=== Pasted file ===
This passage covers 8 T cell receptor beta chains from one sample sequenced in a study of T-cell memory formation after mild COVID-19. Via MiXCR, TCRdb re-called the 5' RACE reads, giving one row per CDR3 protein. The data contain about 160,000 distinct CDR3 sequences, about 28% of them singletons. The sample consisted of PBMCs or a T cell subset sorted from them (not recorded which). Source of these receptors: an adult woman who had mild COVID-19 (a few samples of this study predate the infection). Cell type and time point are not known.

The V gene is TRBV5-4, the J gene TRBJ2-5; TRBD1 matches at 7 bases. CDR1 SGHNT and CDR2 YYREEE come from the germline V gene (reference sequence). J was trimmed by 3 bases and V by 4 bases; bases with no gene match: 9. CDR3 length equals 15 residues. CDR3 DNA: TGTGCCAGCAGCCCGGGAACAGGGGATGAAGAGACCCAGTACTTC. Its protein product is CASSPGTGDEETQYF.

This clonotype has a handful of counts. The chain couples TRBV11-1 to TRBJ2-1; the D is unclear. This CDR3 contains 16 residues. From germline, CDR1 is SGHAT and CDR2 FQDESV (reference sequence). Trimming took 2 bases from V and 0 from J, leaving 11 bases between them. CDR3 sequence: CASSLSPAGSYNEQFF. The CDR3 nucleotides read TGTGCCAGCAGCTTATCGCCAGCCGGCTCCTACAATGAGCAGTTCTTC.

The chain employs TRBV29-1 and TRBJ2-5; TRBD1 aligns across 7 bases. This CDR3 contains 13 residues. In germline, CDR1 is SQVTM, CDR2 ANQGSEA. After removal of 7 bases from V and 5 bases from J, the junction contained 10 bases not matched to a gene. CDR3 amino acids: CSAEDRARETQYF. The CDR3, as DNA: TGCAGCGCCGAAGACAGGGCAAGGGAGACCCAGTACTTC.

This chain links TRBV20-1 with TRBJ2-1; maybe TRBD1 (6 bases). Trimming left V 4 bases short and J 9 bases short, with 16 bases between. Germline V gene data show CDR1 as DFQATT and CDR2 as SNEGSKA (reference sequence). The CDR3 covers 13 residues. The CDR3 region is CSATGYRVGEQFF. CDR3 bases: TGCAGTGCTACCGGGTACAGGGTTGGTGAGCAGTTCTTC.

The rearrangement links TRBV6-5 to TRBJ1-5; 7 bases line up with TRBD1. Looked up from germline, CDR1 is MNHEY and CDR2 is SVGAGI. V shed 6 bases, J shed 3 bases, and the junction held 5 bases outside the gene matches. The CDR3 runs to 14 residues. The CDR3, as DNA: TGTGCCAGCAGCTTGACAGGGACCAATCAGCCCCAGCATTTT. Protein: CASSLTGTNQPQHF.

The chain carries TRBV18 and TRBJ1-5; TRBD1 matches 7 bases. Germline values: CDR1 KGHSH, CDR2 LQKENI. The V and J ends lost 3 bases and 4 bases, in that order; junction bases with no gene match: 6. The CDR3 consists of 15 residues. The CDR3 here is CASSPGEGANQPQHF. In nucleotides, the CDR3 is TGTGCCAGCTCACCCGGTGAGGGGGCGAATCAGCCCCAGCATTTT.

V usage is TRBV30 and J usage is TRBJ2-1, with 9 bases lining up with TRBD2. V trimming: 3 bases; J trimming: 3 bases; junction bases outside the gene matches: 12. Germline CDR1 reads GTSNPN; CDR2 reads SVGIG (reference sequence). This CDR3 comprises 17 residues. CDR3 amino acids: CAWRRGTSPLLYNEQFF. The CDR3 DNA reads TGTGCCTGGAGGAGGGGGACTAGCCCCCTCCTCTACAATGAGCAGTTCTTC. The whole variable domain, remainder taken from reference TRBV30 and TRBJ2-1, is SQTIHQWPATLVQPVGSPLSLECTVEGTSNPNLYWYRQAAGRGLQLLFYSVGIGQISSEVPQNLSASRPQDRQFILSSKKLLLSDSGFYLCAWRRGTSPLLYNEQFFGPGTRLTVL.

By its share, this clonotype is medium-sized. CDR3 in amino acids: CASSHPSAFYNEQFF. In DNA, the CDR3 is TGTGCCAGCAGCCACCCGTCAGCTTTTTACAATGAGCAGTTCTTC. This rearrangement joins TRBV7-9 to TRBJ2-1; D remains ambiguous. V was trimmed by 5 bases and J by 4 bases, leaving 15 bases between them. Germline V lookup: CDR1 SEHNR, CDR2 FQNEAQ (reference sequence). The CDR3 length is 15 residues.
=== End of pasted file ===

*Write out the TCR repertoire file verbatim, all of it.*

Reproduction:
This passage covers 8 T cell receptor beta chains from one sample sequenced in a study of T-cell memory formation after mild COVID-19. Via MiXCR, TCRdb re-called the 5' RACE reads, giving one row per CDR3 protein. The data contain about 160,000 distinct CDR3 sequences, about 28% of them singletons. The sample consisted of PBMCs or a T cell subset sorted from them (not recorded which). Source of these receptors: an adult woman who had mild COVID-19 (a few samples of this study predate the infection). Cell type and time point are not known.

The V gene is TRBV5-4, the J gene TRBJ2-5; TRBD1 matches at 7 bases. CDR1 SGHNT and CDR2 YYREEE come from the germline V gene (reference sequence). J was trimmed by 3 bases and V by 4 bases; bases with no gene match: 9. CDR3 length equals 15 residues. CDR3 DNA: TGTGCCAGCAGCCCGGGAACAGGGGATGAAGAGACCCAGTACTTC. Its protein product is CASSPGTGDEETQYF.

This clonotype has a handful of counts. The chain couples TRBV11-1 to TRBJ2-1; the D is unclear. This CDR3 contains 16 residues. From germline, CDR1 is SGHAT and CDR2 FQDESV (reference sequence). Trimming took 2 bases from V and 0 from J, leaving 11 bases between them. CDR3 sequence: CASSLSPAGSYNEQFF. The CDR3 nucleotides read TGTGCCAGCAGCTTATCGCCAGCCGGCTCCTACAATGAGCAGTTCTTC.

The chain employs TRBV29-1 and TRBJ2-5; TRBD1 aligns across 7 bases. This CDR3 contains 13 residues. In germline, CDR1 is SQVTM, CDR2 ANQGSEA. After removal of 7 bases from V and 5 bases from J, the junction contained 10 bases not matched to a gene. CDR3 amino acids: CSAEDRARETQYF. The CDR3, as DNA: TGCAGCGCCGAAGACAGGGCAAGGGAGACCCAGTACTTC.

This chain links TRBV20-1 with TRBJ2-1; maybe TRBD1 (6 bases). Trimming left V 4 bases short and J 9 bases short, with 16 bases between. Germline V gene data show CDR1 as DFQATT and CDR2 as SNEGSKA (reference sequence). The CDR3 covers 13 residues. The CDR3 region is CSATGYRVGEQFF. CDR3 bases: TGCAGTGCTACCGGGTACAGGGTTGGTGAGCAGTTCTTC.

The rearrangement links TRBV6-5 to TRBJ1-5; 7 bases line up with TRBD1. Looked up from germline, CDR1 is MNHEY and CDR2 is SVGAGI. V shed 6 bases, J shed 3 bases, and the junction held 5 bases outside the gene matches. The CDR3 runs to 14 residues. The CDR3, as DNA: TGTGCCAGCAGCTTGACAGGGACCAATCAGCCCCAGCATTTT. Protein: CASSLTGTNQPQHF.

The chain carries TRBV18 and TRBJ1-5; TRBD1 matches 7 bases. Germline values: CDR1 KGHSH, CDR2 LQKENI. The V and J ends lost 3 bases and 4 bases, in that order; junction bases with no gene match: 6. The CDR3 consists of 15 residues. The CDR3 here is CASSPGEGANQPQHF. In nucleotides, the CDR3 is TGTGCCAGCTCACCCGGTGAGGGGGCGAATCAGCCCCAGCATTTT.

V usage is TRBV30 and J usage is TRBJ2-1, with 9 bases lining up with TRBD2. V trimming: 3 bases; J trimming: 3 bases; junction bases outside the gene matches: 12. Germline CDR1 reads GTSNPN; CDR2 reads SVGIG (reference sequence). This CDR3 comprises 17 residues. CDR3 amino acids: CAWRRGTSPLLYNEQFF. The CDR3 DNA reads TGTGCCTGGAGGAGGGGGACTAGCCCCCTCCTCTACAATGAGCAGTTCTTC. The whole variable domain, remainder taken from reference TRBV30 and TRBJ2-1, is SQTIHQWPATLVQPVGSPLSLECTVEGTSNPNLYWYRQAAGRGLQLLFYSVGIGQISSEVPQNLSASRPQDRQFILSSKKLLLSDSGFYLCAWRRGTSPLLYNEQFFGPGTRLTVL.

By its share, this clonotype is medium-sized. CDR3 in amino acids: CASSHPSAFYNEQFF. In DNA, the CDR3 is TGTGCCAGCAGCCACCCGTCAGCTTTTTACAATGAGCAGTTCTTC. This rearrangement joins TRBV7-9 to TRBJ2-1; D remains ambiguous. V was trimmed by 5 bases and J by 4 bases, leaving 15 bases between them. Germline V lookup: CDR1 SEHNR, CDR2 FQNEAQ (reference sequence). The CDR3 length is 15 residues.